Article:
A plan by the Tūpuna Maunga Authority (TMA) to replace exotic trees with native plantings at Ōwairaka/Mt Albert can proceed after a legal attempt to stop the exotic trees being toppled failed.
The High Court today declined a judicial review brought by Auckland residents Averil Rosemary Norman and Warwick Bruce Norman alleging the authority's decision was made without proper planning or consultation.
The court declined to make any of the orders sought by the Normans. It found the authority acted lawfully and Auckland Council acted lawfully when granting consent to remove the trees on a non-notified basis.
TMA chairman Paul Majurey welcomed the judgment, saying the authority remains committed to removing 345 exotics trees as part of a native restoration programme to plant 13,000 native trees and shrubs at Ōwairaka/Mt Albert.
The TMA, which co-governs the city's 14 tūpuna maunga (ancestral mountains), in October last year unveiled the long-term project which involves removing the exotic trees and planting 13,000 natives, along with restoring cultural values.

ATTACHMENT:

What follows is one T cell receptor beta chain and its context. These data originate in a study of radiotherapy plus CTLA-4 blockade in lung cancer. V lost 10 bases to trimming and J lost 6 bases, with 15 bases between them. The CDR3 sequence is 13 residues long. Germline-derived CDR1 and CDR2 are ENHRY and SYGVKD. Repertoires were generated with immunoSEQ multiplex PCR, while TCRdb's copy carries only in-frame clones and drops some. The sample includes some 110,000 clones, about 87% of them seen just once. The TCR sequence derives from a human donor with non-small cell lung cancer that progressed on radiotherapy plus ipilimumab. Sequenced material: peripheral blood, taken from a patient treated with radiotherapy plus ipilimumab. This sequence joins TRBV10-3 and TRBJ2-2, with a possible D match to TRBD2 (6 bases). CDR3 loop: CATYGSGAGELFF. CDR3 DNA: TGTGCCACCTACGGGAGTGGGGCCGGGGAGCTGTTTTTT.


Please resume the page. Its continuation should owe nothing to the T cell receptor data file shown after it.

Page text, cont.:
In their submission, the Normans stated they opposed logging of the trees all at once, and said there was no consultation with the public on the decision, and no documents even recording the decision to clear the trees from the maunga.
They also disputed the reasoning for the resource consent to be granted on a non-notified basis.
Majurey today said he is pleased the court recognised the Reserves Act legislation must be read in the context of the Treaty settlement.
He also embraced the court's view that the Treaty settlement legislation established the TMA to govern the Tūpuna Maunga while providing for the exercise of mana whenua and kaitiakitanga by the mana whenua of Tāmaki Makaurau.
"The Authority is pleased with the court's finding that the cultural, spiritual and ecological restoration of Ōwairaka / Mount Albert is a project that includes both the removal of exotic trees and restoration replanting," Majurey said.
The Norman's lawyer, Bob Hollyman, QC, said the couple are disappointed at the decision and considering an appeal.
He said the key issue for the Normans, who are not part of the protest group camped at the maunga for the past year, is the failure to consult the public properly.
Hollyman said the court decision has ramifications for the other maunga because it means the TMA could theoretically go ahead and cut down non-native trees.
In a statement, Honour the Maunga protest group said the court decision now means the TMA are now free to fell trees at any time.
The group said it did not initiate the judicial review and is not bound by its decision and will continue to honour the maunga and prevent the needless destruction of 345 trees.
"Even though the decision has gone Tūpuna Maunga Authority and Auckland Council's way, we would note that just because they now can destroy around 2500 exotic trees from Auckland's maunga, it doesn't mean that they should," the group said.